A President’s Day Reminder: Authorities Still Matter
A Texas Court of Appeals has found that a former school employee reported suspected law violations to an appropriate law enforcement authority when she reported Penal Code violations to district police officers. As such, the Court overturned the dismissal of her lawsuit and sent it back to the trial court for appropriate disposition. This case is important because it delineates the type of authority and sufficiency of reporting necessary for a Whistleblower claim to proceed.
The former employee was the Director of Compliance for a Texas school district. Her job required her to oversee compliance with UIL rules, identify problems that might affect UIL compliance, and provide training, ongoing support, and communication to district staff concerning compliance and eligibility requirements for all UIL activities. The employee uncovered what she believed were serious problems related to the residency of student-athletes and potential falsification by coaches of Prior Athletic Participation Forms, which are required to ensure student-athletes that transfer to new high schools actually live within the new school’s attendance zone. She reported her suspicions of wrongdoing to three departments within the district: the Office of Professional Responsibility; the Internal Audit Department; and the Professional Standards Office (PSO). All of these departments were responsible for internal, administrative investigations of employee wrongdoing. Additionally, the employee made reports of wrongdoing to the Chief and Assistant Chief of the district police department. The PSO investigated the allegations and released a report confirming virtually all of her reports of wrongdoing. The day after the PSO released their report, the district terminated the employee.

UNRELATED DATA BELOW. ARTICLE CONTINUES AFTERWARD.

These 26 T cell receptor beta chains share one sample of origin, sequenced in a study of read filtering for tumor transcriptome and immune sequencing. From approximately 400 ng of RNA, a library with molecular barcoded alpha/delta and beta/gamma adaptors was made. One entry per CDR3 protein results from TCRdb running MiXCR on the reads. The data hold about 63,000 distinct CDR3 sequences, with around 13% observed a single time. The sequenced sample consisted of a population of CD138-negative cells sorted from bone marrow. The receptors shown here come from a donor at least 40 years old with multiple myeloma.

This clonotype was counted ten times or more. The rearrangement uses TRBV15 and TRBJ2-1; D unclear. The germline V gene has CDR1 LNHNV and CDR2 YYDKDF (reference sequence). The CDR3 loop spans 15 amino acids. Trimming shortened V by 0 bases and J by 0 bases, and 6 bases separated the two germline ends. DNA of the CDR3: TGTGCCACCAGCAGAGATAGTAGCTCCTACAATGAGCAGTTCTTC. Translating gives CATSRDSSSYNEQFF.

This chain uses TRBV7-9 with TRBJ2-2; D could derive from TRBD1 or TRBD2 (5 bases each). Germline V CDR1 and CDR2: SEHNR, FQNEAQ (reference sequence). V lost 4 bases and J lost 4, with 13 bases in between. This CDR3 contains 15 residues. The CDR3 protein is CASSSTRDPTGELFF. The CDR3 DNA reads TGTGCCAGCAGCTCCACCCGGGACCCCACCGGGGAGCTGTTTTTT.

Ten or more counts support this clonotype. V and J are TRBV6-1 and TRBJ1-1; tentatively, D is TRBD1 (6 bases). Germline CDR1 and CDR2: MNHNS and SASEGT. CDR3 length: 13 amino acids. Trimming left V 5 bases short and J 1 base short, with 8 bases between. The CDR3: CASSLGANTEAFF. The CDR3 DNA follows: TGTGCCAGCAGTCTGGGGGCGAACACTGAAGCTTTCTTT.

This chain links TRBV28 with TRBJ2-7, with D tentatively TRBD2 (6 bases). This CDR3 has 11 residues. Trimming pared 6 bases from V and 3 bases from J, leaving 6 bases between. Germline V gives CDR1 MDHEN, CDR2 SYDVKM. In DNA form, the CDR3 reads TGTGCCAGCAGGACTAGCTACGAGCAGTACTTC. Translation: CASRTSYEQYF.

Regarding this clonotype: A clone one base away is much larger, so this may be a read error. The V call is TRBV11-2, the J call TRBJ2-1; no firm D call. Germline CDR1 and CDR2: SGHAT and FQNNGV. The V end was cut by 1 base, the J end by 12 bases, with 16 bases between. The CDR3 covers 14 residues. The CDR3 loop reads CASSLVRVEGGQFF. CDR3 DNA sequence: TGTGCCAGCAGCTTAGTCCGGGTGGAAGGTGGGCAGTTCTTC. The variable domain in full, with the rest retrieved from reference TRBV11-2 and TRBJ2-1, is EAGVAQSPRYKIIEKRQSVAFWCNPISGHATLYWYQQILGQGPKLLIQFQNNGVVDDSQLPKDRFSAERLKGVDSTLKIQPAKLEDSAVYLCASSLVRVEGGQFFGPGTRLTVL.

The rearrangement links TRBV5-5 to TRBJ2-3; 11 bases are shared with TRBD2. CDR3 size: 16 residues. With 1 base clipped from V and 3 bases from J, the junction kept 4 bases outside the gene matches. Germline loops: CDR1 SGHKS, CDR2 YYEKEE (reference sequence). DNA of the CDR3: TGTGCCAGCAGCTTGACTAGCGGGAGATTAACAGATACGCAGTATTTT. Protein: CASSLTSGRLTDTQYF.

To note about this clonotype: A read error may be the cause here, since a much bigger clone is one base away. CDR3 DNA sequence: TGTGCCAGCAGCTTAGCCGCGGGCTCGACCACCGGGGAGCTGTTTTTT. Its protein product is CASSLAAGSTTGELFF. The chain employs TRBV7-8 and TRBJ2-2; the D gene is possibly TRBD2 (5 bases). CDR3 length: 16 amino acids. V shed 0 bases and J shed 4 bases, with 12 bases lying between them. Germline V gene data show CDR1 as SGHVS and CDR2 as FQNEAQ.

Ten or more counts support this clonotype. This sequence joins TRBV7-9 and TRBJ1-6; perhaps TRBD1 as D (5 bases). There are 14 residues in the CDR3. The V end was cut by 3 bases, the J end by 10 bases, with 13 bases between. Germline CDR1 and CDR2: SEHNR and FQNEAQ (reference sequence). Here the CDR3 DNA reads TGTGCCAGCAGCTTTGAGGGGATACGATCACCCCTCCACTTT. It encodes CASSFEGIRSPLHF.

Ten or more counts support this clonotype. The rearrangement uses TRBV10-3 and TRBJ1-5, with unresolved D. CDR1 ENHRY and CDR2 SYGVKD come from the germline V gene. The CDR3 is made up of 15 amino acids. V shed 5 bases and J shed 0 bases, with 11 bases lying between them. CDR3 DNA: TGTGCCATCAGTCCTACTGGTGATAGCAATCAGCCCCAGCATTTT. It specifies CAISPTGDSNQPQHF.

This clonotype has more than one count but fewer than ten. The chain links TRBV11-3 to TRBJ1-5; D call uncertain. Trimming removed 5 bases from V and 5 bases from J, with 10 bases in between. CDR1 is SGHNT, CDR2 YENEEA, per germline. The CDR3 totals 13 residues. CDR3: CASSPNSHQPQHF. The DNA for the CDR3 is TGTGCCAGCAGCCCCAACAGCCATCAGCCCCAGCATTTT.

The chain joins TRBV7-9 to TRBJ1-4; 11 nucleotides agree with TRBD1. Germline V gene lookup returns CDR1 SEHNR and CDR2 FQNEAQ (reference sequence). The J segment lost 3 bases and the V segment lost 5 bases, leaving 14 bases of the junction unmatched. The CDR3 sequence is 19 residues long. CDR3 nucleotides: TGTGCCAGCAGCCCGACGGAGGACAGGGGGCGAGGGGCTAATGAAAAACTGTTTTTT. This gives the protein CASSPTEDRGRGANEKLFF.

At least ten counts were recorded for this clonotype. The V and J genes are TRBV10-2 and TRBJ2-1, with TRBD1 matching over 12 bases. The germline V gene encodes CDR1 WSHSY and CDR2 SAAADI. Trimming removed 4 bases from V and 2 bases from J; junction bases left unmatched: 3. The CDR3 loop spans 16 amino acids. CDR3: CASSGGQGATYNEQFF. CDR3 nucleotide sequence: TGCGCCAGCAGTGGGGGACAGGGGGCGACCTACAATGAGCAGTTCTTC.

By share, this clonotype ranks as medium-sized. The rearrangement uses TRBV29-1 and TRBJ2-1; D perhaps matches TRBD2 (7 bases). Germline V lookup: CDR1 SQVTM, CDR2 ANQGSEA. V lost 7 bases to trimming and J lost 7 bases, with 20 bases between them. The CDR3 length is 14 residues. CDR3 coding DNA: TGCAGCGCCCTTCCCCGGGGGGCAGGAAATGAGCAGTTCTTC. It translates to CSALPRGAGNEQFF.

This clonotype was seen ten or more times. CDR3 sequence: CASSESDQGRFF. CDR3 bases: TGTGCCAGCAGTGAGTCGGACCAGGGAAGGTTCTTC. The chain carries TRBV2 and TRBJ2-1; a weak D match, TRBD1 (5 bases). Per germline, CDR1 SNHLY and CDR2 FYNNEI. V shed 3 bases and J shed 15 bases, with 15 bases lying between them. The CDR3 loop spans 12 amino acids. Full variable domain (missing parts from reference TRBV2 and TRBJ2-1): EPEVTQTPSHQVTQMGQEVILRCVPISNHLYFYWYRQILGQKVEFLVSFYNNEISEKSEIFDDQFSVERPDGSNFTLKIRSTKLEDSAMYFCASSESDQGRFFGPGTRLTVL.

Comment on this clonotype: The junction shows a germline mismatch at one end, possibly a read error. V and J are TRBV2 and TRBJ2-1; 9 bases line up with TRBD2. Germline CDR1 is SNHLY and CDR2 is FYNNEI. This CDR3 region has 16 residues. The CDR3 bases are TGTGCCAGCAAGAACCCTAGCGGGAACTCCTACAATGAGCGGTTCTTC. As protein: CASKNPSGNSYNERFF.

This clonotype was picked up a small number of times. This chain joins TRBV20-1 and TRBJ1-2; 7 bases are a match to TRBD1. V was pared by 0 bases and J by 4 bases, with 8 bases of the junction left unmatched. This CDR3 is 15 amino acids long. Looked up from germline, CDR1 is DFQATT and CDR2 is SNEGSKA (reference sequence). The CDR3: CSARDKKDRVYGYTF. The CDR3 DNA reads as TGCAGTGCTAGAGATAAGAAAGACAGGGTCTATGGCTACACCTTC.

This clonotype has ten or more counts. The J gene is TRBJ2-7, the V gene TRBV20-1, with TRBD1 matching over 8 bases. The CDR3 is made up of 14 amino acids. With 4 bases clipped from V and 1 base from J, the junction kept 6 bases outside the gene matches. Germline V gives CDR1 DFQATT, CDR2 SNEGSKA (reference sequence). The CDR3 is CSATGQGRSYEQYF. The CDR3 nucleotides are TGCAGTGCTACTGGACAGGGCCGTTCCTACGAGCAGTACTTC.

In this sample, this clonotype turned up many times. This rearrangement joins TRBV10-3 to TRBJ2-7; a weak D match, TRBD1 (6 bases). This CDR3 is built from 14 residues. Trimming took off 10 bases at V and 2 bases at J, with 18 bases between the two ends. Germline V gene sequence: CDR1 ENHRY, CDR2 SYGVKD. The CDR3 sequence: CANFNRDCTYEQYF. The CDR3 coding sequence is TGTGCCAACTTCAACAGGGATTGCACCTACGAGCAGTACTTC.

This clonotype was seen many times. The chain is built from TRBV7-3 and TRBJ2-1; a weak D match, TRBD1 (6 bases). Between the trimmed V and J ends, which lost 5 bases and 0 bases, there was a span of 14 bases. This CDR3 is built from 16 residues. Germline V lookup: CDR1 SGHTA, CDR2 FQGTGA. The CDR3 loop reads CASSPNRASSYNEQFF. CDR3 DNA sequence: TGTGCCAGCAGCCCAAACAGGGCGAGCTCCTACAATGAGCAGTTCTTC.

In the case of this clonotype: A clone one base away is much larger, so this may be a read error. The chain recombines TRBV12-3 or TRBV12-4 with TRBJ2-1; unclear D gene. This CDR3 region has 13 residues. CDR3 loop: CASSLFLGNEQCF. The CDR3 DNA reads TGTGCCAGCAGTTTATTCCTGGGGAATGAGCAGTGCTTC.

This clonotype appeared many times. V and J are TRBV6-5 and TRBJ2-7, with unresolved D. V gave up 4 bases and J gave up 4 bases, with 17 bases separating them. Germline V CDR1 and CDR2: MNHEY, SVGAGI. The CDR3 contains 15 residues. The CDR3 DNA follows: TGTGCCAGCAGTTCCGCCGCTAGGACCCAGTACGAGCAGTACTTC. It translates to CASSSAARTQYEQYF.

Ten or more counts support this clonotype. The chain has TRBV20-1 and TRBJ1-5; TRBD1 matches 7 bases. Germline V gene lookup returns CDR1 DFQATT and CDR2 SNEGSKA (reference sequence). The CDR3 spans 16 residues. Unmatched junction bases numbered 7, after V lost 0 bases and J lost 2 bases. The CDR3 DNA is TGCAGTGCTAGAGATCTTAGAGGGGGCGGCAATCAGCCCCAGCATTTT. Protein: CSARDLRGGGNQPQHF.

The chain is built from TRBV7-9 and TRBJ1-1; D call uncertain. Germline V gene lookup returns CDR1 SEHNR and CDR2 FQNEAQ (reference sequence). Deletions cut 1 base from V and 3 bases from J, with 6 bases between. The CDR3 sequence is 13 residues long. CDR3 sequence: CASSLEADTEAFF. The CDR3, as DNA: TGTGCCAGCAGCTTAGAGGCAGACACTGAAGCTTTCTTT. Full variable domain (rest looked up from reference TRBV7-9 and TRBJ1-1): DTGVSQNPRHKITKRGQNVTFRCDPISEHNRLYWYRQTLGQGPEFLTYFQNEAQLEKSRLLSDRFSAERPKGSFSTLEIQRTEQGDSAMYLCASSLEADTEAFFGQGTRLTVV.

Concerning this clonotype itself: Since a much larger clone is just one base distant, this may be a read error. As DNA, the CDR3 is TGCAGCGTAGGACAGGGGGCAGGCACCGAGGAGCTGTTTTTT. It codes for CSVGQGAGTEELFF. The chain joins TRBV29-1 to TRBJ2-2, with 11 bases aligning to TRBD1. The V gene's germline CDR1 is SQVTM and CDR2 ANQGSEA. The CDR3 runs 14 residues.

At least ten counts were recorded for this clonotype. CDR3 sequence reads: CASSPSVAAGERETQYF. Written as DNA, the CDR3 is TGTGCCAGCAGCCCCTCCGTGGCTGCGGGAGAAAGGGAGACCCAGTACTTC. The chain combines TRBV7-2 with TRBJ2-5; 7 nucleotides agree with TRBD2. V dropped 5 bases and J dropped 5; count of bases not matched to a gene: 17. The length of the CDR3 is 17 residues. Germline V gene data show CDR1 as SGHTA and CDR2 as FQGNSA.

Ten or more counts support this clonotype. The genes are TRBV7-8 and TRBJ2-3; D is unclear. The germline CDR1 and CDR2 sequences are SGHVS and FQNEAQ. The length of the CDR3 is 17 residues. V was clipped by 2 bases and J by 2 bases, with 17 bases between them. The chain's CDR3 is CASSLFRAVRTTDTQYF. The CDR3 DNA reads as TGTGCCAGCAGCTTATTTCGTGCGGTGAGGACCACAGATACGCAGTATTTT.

While the district argued that the informal report to the district police department was insufficient to substantiate a Whistleblower claim, the court concluded that the employee’s conversations with district police officers sufficiently apprised them of her suspicion that district athletic personnel were tampering with governmental records in violation of the Texas Penal Code. As the district police department had the authority to investigate such an offense, the court concluded that the employee had sufficiently reported criminal violations within the meaning of the Whistleblower Act and remanded that claim to the trial court.
The lessons here are those which should be carefully heeded. First, before a district seeks to take employment action against an employee who has made reports of law violations to any district departments or individuals, an analysis should be conducted to find out if these departments or individuals qualify as appropriate law enforcement agencies to sustain a Whistleblower claim. Second, before taking employment action against a district employee, an analysis should also be conducted to ensure that the employee cannot file a retaliation claim for engaging in a protected activity, such as reporting criminal law violations to appropriate authorities.
Leasor Crass, P.C. will continue to monitor these issues and provide guidance as new information becomes available. In the meantime, please do not hesitate to contact our office should you have questions or concerns regarding existing Whistleblower and/or retaliation issues and the implications they may have for your district.